abstract     = {Background: Information technology (IT) may improve the quality, safety and efficiency of medicine, and is especially useful in intensive Care Units (ICUs) as these are extremely data-rich environments with round-the-clock changing parameters. However, data regarding the implementation rates of IT in ICUs are scarce, and restricted to non-European countries. The current paper aims to provide relevant information regarding implementation of IT in Flemish ICU's (Flanders, Belgium).
Methods: The current study is based on two separate but complementary surveys conducted in the region of Flanders (Belgium): a written questionnaire in 2005 followed by a telephone survey in October 2008. We have evaluated the actual health IT adoption rate, as well as its evolution over a 3-year time frame. In addition, we documented the main benefits and obstacles for taking the decision to implement an Intensive Care Information System (ICIS).
Results: Currently, the computerized display of laboratory and radiology results is almost omnipresent in Flemish ICUs, (100\% and 93.5\%, respectively), but the computerized physician order entry (CPOE) of these examinations is rarely used. Sixty-five \% of Flemish ICUs use an electronic patient record, 41.3\% use CPOE for medication prescriptions, and 27\% use computerized medication administration recording. The implementation rate of a dedicated ICIS has doubled over the last 3 years from 9.3\% to 19\%, and another 31.7\% have plans to implement an ICIS within the next 3 years. Half of the tertiary non-academic hospitals and all university hospitals have implemented an ICIS, general hospitals are lagging behind with 8\% implementation, however. The main reasons for postponing ICIS implementation are: (i) the substantial initial investment costs, (ii) integration problems with the hospital information system, (iii) concerns about user-friendly interfaces, (iv) the need for dedicated personnel and (v) the questionable cost-benefit ratio.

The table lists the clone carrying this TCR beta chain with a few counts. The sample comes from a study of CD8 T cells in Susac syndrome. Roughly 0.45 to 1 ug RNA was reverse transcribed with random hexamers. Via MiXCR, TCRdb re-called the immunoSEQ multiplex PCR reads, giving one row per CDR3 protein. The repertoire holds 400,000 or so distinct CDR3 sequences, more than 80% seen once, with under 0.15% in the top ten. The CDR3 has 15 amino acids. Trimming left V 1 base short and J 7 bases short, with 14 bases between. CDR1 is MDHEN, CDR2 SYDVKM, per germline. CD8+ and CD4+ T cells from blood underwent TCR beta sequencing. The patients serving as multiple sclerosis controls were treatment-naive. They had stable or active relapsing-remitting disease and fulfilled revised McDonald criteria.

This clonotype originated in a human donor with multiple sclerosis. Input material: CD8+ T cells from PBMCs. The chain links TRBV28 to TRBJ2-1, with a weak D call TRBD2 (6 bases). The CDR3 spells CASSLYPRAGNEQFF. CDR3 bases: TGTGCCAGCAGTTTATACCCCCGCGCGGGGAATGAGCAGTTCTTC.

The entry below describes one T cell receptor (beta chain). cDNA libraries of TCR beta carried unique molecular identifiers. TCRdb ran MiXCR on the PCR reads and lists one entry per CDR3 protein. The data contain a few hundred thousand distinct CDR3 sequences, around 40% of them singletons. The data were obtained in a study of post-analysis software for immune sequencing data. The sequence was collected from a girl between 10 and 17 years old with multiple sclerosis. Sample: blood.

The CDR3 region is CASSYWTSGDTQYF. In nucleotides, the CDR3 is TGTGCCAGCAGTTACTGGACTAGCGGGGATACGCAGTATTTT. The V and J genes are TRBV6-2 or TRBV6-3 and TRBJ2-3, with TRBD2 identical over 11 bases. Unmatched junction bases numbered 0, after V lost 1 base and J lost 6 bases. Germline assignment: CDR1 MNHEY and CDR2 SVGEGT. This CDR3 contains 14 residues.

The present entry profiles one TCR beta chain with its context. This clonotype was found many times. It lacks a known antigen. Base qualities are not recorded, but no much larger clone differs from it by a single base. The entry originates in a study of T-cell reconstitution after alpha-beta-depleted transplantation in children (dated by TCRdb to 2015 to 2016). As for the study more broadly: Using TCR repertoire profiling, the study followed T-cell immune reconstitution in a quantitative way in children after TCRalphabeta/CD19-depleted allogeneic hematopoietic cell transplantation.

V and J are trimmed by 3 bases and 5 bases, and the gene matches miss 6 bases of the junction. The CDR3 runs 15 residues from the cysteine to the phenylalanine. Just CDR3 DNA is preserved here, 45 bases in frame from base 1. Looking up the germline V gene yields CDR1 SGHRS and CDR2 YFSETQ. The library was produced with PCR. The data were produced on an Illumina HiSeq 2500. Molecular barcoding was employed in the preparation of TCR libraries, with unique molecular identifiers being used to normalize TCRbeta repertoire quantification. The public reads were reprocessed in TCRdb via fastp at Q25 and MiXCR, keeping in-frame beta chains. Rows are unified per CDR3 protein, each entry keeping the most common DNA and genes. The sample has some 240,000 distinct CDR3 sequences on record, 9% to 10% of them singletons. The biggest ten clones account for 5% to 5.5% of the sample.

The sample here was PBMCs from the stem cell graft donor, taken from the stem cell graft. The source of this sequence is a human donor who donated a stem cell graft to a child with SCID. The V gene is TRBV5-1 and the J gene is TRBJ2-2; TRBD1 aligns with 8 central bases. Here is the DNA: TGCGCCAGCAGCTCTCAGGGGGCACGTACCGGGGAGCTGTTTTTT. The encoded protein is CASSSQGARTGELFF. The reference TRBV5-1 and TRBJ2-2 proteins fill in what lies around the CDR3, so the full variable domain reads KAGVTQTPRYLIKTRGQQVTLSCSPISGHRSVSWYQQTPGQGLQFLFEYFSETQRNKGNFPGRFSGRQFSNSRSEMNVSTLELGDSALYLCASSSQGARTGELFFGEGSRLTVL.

Conclusions: Most ICUs in Flanders use hospital IT systems such as computerized laboratory and radiology displays. The adoption rate of ICISs has doubled over the last 3 years but is still surprisingly low, especially in general hospitals. The major reason for not implementing an ICIS is the substantial financial cost, together with the lack of arguments to ensure the cost/benefit.},
  articleno    = {62},
  author       = {COLPAERT, KIRSTEN and VANBELLEGHEM, SEM and DANNEELS, CHRISTIAN and Benoit, Dominique and Steurbaut, Kristof and Van Hoecke, Sofie and De Turck, Filip and Decruyenaere, Johan},
  issn         = {1472-6947},
  journal      = {BMC MEDICAL INFORMATICS AND DECISION MAKING},
  keyword      = {PROFESSIONAL SOCIETIES,CRISIS,MEDICATION ERRORS,PHYSICIAN ORDER ENTRY,PREVENTION,EVENTS,STATES},
  language     = {eng},
  pages        = {7},
  title        = {Has information technology finally been adopted in Flemish intensive care units?},
  url          = {http://dx.doi.org/10.1186/1472-6947-10-62},
  volume       = {10},
  year         = {2010},
}

Chicago
COLPAERT, KIRSTEN, SEM VANBELLEGHEM, CHRISTIAN DANNEELS, Dominique Benoit, Kristof Steurbaut, Sofie Van Hoecke, Filip De Turck, and Johan Decruyenaere. 2010. “Has Information Technology Finally Been Adopted in Flemish Intensive Care Units?” Bmc Medical Informatics and Decision Making 10.
APA
COLPAERT, KIRSTEN, VANBELLEGHEM, S., DANNEELS, C., Benoit, D., Steurbaut, K., Van Hoecke, S., De Turck, F., et al. (2010). Has information technology finally been adopted in Flemish intensive care units? BMC MEDICAL INFORMATICS AND DECISION MAKING, 10.
Vancouver
1.
COLPAERT K, VANBELLEGHEM S, DANNEELS C, Benoit D, Steurbaut K, Van Hoecke S, et al. Has information technology finally been adopted in Flemish intensive care units? BMC MEDICAL INFORMATICS AND DECISION MAKING. 2010;10.
MLA
COLPAERT, KIRSTEN, SEM VANBELLEGHEM, CHRISTIAN DANNEELS, et al. “Has Information Technology Finally Been Adopted in Flemish Intensive Care Units?” BMC MEDICAL INFORMATICS AND DECISION MAKING 10 (2010): n. pag. Print.